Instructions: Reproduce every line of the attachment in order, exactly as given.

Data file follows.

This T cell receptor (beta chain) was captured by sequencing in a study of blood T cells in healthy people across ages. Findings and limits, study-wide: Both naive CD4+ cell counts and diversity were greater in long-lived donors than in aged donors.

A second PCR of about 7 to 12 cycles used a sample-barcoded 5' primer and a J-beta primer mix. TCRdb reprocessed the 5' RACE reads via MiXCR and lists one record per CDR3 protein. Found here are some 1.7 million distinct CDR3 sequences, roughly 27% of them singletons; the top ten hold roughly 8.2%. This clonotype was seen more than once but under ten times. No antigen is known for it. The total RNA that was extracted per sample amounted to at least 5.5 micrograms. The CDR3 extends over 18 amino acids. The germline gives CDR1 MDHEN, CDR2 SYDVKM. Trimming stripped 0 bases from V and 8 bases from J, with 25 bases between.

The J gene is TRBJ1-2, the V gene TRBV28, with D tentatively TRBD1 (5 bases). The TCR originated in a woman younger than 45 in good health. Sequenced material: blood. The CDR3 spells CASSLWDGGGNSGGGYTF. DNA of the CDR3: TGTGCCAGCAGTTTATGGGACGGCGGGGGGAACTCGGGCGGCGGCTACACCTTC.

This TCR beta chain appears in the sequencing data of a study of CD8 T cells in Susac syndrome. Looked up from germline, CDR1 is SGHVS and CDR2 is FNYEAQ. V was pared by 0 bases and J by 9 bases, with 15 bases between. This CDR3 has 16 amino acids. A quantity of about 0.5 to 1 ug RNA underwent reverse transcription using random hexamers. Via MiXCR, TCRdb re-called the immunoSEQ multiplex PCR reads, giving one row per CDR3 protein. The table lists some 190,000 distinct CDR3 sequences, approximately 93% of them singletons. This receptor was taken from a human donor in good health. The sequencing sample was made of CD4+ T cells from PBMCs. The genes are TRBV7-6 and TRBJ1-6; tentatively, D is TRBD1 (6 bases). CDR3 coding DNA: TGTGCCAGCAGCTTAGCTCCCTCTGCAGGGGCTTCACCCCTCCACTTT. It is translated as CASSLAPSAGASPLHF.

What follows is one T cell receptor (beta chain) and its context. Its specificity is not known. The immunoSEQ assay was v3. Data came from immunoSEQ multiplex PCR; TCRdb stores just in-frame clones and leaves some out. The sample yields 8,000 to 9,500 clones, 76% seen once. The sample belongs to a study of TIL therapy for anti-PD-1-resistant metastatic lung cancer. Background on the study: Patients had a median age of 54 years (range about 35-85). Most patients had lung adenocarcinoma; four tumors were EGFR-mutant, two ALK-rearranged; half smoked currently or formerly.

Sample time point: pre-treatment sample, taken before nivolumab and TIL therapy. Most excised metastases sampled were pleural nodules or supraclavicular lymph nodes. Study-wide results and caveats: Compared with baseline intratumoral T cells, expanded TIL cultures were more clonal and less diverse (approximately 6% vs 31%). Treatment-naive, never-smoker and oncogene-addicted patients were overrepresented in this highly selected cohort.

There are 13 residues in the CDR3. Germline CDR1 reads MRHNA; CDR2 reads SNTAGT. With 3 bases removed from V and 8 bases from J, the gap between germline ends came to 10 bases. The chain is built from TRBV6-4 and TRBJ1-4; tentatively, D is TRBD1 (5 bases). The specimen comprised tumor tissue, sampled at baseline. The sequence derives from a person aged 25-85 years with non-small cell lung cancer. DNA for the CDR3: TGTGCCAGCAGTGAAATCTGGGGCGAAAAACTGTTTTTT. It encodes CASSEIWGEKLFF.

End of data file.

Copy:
This T cell receptor (beta chain) was captured by sequencing in a study of blood T cells in healthy people across ages. Findings and limits, study-wide: Both naive CD4+ cell counts and diversity were greater in long-lived donors than in aged donors.

A second PCR of about 7 to 12 cycles used a sample-barcoded 5' primer and a J-beta primer mix. TCRdb reprocessed the 5' RACE reads via MiXCR and lists one record per CDR3 protein. Found here are some 1.7 million distinct CDR3 sequences, roughly 27% of them singletons; the top ten hold roughly 8.2%. This clonotype was seen more than once but under ten times. No antigen is known for it. The total RNA that was extracted per sample amounted to at least 5.5 micrograms. The CDR3 extends over 18 amino acids. The germline gives CDR1 MDHEN, CDR2 SYDVKM. Trimming stripped 0 bases from V and 8 bases from J, with 25 bases between.

The J gene is TRBJ1-2, the V gene TRBV28, with D tentatively TRBD1 (5 bases). The TCR originated in a woman younger than 45 in good health. Sequenced material: blood. The CDR3 spells CASSLWDGGGNSGGGYTF. DNA of the CDR3: TGTGCCAGCAGTTTATGGGACGGCGGGGGGAACTCGGGCGGCGGCTACACCTTC.

This TCR beta chain appears in the sequencing data of a study of CD8 T cells in Susac syndrome. Looked up from germline, CDR1 is SGHVS and CDR2 is FNYEAQ. V was pared by 0 bases and J by 9 bases, with 15 bases between. This CDR3 has 16 amino acids. A quantity of about 0.5 to 1 ug RNA underwent reverse transcription using random hexamers. Via MiXCR, TCRdb re-called the immunoSEQ multiplex PCR reads, giving one row per CDR3 protein. The table lists some 190,000 distinct CDR3 sequences, approximately 93% of them singletons. This receptor was taken from a human donor in good health. The sequencing sample was made of CD4+ T cells from PBMCs. The genes are TRBV7-6 and TRBJ1-6; tentatively, D is TRBD1 (6 bases). CDR3 coding DNA: TGTGCCAGCAGCTTAGCTCCCTCTGCAGGGGCTTCACCCCTCCACTTT. It is translated as CASSLAPSAGASPLHF.

What follows is one T cell receptor (beta chain) and its context. Its specificity is not known. The immunoSEQ assay was v3. Data came from immunoSEQ multiplex PCR; TCRdb stores just in-frame clones and leaves some out. The sample yields 8,000 to 9,500 clones, 76% seen once. The sample belongs to a study of TIL therapy for anti-PD-1-resistant metastatic lung cancer. Background on the study: Patients had a median age of 54 years (range about 35-85). Most patients had lung adenocarcinoma; four tumors were EGFR-mutant, two ALK-rearranged; half smoked currently or formerly.

Sample time point: pre-treatment sample, taken before nivolumab and TIL therapy. Most excised metastases sampled were pleural nodules or supraclavicular lymph nodes. Study-wide results and caveats: Compared with baseline intratumoral T cells, expanded TIL cultures were more clonal and less diverse (approximately 6% vs 31%). Treatment-naive, never-smoker and oncogene-addicted patients were overrepresented in this highly selected cohort.

There are 13 residues in the CDR3. Germline CDR1 reads MRHNA; CDR2 reads SNTAGT. With 3 bases removed from V and 8 bases from J, the gap between germline ends came to 10 bases. The chain is built from TRBV6-4 and TRBJ1-4; tentatively, D is TRBD1 (5 bases). The specimen comprised tumor tissue, sampled at baseline. The sequence derives from a person aged 25-85 years with non-small cell lung cancer. DNA for the CDR3: TGTGCCAGCAGTGAAATCTGGGGCGAAAAACTGTTTTTT. It encodes CASSEIWGEKLFF.